A Deft Mix of Materials Earned This Swedish Studio Sight Unseen’s Best in Show Award at Greenhouse, the Exhibition for Emerging Design at Stockholm’s Furniture Fair

Adrian Bursell and Siri Svedborg were students at Konstfack back in 2018 when they made the tables that would become the initial studies for their Burn & Turn collection, which debuted at the Stockholm Furniture Fair earlier this month, and which earned them Sight Unseen’s Best in Show award at Greenhouse, the fair’s up-and-coming designer showcase. At the time, they were studying the Arts & Crafts movement in a degree program for Interior Architecture and Furniture Design, and they agreed to explore a table that might reflect the movement’s values — one that could be functional yet decorative, using a kind of stripped-down ornamentalism inspired by the Swedish folk tradition. The first tables they made, Svedborg admits, were “a little bit crazy — more experimental, with a lot of more detailing. Afterwards, we were like, okay, this was fun, but we wouldn’t want to do them the same way again.”

They got their chance to revisit the series, in which a turned-wood pedestal leg is sunk into the puckered mouth of a molten glass base, last year, after they both had graduated and were both the recipients of grants. They began sketching again, paying special attention this time to the connection points — in particular where the base gently folds in on itself in a silhouette that recalls Axel-Einar Hjorth’s Üto table for Nordiska Galleriet — and began working with a local production facility called Stockholm Glass. There, they brought in their friend, the artist Rasmus Nossbring, to help troubleshoot. “We were a bit naïve from the start, but we understand now that it’s quite complicated to make these very heavy, solid glass bases,” says Svedborg. On the other hand, using a mold would have distanced them from the more craft-based lineage they sought to inhabit: “It’s very difficult to be very precise with the shape, but the way we have been making them, every base is unique, which is nice,” says Bursell.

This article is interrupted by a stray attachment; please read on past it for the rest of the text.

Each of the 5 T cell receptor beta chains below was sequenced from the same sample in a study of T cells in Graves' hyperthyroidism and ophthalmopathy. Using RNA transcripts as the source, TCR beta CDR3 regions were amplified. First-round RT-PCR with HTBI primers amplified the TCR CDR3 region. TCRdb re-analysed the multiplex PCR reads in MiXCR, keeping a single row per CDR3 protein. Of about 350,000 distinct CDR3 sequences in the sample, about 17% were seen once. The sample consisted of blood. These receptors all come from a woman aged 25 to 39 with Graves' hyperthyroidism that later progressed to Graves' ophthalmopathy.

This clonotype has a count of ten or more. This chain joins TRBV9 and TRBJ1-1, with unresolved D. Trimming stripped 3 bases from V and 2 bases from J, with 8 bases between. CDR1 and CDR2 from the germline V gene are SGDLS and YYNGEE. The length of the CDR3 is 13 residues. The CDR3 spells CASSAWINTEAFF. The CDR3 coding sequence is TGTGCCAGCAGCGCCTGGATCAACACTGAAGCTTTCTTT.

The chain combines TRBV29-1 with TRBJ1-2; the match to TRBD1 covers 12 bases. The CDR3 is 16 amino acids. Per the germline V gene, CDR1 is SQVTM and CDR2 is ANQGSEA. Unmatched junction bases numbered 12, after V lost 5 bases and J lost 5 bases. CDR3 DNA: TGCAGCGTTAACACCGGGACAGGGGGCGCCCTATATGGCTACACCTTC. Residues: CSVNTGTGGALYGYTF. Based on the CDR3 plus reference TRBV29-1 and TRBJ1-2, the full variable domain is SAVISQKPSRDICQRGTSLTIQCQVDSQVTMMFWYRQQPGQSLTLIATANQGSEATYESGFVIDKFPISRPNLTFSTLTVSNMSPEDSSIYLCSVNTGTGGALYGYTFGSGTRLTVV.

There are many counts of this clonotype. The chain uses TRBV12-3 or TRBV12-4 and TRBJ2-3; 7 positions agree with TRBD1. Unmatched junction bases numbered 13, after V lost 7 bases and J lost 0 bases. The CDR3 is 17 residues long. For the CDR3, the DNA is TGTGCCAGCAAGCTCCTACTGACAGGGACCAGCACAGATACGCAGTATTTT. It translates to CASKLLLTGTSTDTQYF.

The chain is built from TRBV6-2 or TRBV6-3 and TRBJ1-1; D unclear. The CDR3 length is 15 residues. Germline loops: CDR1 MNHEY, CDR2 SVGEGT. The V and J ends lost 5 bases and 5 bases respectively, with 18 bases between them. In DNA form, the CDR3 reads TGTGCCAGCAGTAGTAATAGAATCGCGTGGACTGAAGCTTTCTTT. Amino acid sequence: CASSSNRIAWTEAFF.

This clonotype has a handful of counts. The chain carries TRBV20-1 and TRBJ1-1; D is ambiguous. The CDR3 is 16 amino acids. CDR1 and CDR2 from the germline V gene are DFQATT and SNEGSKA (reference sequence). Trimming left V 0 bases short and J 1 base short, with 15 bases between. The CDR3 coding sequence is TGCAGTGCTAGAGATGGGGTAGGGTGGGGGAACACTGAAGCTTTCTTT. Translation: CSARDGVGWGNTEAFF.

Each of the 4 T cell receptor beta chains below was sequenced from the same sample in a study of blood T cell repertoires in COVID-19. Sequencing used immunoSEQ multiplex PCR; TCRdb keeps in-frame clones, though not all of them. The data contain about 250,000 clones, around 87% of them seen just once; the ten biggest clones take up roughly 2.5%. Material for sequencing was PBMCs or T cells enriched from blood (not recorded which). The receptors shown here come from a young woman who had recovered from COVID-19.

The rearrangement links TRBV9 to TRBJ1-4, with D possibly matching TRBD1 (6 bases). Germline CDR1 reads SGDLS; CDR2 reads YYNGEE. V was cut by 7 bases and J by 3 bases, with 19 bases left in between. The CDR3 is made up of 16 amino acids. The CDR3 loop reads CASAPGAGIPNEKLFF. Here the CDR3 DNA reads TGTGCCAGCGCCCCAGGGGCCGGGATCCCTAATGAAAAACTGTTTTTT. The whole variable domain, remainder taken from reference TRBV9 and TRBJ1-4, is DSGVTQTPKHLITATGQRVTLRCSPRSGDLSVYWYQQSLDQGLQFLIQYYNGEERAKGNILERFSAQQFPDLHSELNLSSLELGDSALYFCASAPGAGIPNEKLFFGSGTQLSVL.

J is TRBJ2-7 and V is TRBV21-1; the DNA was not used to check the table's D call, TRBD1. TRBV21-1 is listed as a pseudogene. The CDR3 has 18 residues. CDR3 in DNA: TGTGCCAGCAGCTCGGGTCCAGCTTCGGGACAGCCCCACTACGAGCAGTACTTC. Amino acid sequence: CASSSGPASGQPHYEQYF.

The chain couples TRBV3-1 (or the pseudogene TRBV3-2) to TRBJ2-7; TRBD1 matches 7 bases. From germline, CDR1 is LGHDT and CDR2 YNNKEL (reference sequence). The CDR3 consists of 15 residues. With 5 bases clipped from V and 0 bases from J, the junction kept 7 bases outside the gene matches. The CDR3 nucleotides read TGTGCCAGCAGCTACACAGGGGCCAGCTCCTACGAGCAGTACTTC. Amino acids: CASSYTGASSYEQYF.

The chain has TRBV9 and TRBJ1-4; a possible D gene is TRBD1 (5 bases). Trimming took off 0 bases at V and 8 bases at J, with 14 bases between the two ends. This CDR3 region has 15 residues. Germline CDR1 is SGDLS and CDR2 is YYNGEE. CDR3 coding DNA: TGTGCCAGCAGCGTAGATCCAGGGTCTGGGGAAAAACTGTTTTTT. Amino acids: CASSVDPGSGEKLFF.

From there, the project expanded to include other forms of local production. In one table on view in Stockholm, an unadorned wood column plugged into a curved aluminum base forged at Westermalms metal casting; in another, the wood was dyed a terracotta red to match its ceramic base, built by hand at Stockholm’s Seemann ceramic workshop and crudely carved using a Japanese method called “kurunuki.” These, the duo says, were more tests than final products, but ones they hope to explore further now that the deadline of the fair isn’t looming. Perhaps they’ll try scaling up the pieces as well, but for now the dual function of a side table and a pedestal appeals to them — a descendant of the Arts & Crafts movement indeed, where the function of the table can simply be to display something beautiful.